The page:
Ian Billingshurst is to hold three seminars in the UK this month on his theory that cooked canned dogfood promotes cancer, kidney disease, arthritis and a host of other ailments.
His views are detailed in a 320-page book entitled Give Your Dog a Bone. "Dogs fed on cooked foods live shorter, less healthy, more miserable lives," he claims. Instead, an omnivorous diet featuring raw foods, like those eaten by dogs in the wild, should be served. That way, their bodies and immune systems are boosted by essential microbes present in a "natural" diet.
Also, he says, dog owners should carefully control their animals' diets, following his list of salad recipes: the grain and legume meal, the offal meal, the food scraps meal, and more.
Dr Billingshurst's views have not found favour with the British Veterinary Association and have yet to endear him to the UK Pet Food Manufacturers Association, but they have been taken seriously by the canine press. The publisher of Dogs Today, Beverley Cuddy, said: "It's thought-provoking and very outspoken for a vet - maybe it's because he's an Australian. It's creating a lot of debate - a good thing - although it's not for everyone: you have to be dedicated to follow his regime."
A back-to-basics diet flies in the face of the latest canine foodie fad: "sensitive" brands for dogs that are prone to upset tummies and allergic reactions to foods such as beef and dairy products. Owners have been wooed into buying mixtures such as James Wellbeloved's Turkey and Rice Kibble, "which only include the finest-quality ingredients like turkey, brown and pearl rice, oats, alfalfa and seaweed", processed into pellets.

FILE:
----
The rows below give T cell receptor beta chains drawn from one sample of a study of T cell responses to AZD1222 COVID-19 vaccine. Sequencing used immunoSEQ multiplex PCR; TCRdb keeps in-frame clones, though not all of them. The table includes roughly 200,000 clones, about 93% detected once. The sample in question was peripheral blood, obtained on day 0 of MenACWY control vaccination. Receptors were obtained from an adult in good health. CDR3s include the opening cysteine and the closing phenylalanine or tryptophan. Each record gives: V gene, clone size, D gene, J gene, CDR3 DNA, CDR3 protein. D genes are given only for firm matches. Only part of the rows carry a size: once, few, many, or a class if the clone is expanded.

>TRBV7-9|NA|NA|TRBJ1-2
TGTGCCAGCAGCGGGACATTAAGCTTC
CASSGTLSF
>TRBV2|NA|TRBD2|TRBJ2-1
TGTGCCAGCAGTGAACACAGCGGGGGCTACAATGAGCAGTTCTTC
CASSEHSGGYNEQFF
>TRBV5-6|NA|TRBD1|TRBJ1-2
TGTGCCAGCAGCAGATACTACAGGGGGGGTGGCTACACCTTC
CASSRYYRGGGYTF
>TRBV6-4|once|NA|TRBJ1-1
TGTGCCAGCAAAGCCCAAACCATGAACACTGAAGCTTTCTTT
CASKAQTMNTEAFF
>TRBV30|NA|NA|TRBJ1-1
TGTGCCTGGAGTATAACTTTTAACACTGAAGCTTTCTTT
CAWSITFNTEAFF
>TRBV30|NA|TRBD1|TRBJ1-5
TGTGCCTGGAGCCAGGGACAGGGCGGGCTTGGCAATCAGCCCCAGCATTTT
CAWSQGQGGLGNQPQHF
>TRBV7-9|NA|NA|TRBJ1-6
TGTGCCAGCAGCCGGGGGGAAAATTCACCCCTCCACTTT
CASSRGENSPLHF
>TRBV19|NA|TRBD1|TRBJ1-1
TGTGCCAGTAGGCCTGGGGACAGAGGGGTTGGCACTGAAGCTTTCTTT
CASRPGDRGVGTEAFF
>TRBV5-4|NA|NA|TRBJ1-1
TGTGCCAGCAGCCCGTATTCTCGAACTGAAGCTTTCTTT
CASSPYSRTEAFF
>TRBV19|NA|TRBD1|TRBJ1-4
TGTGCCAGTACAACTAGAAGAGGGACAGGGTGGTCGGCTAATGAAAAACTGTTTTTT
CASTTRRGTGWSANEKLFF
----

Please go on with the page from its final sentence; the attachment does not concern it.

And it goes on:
For the Antipodean vet, who shares his New South Wales home with three Rottweilers and a pig dog, such dietary mollycoddling would be wimpish Pommie heresy. Where real men forswear quiche, real dogs (in the wild), are scavengers, he points out in his book. They thrive on over-ripe fruit, the stomach contents of prey, decaying flesh, vomit, faeces and even bovine afterbirth.
But the vice-president of the British Veterinary Association, Ted Chandler, commented: "There's no scientific justification to support these claims."
The Pet Food Manufacturers Association points to "decades of research" carried out to ensure that processed petfood provides dogs with a balanced healthy meal.
Research proved, it said, that dogs weaned in the post-war age of petfood were living longer than those fed on old-fashioned scraps. The average age of dogs increased from between four and eight in 1960 to between six and 10 in 1994, a study found.
'Give Your Dog a Bone' by Ian Billingshurst is available from Abbeywood Publishing, PO Box 1, Longnor, Derbyshire, SK17 0JD.
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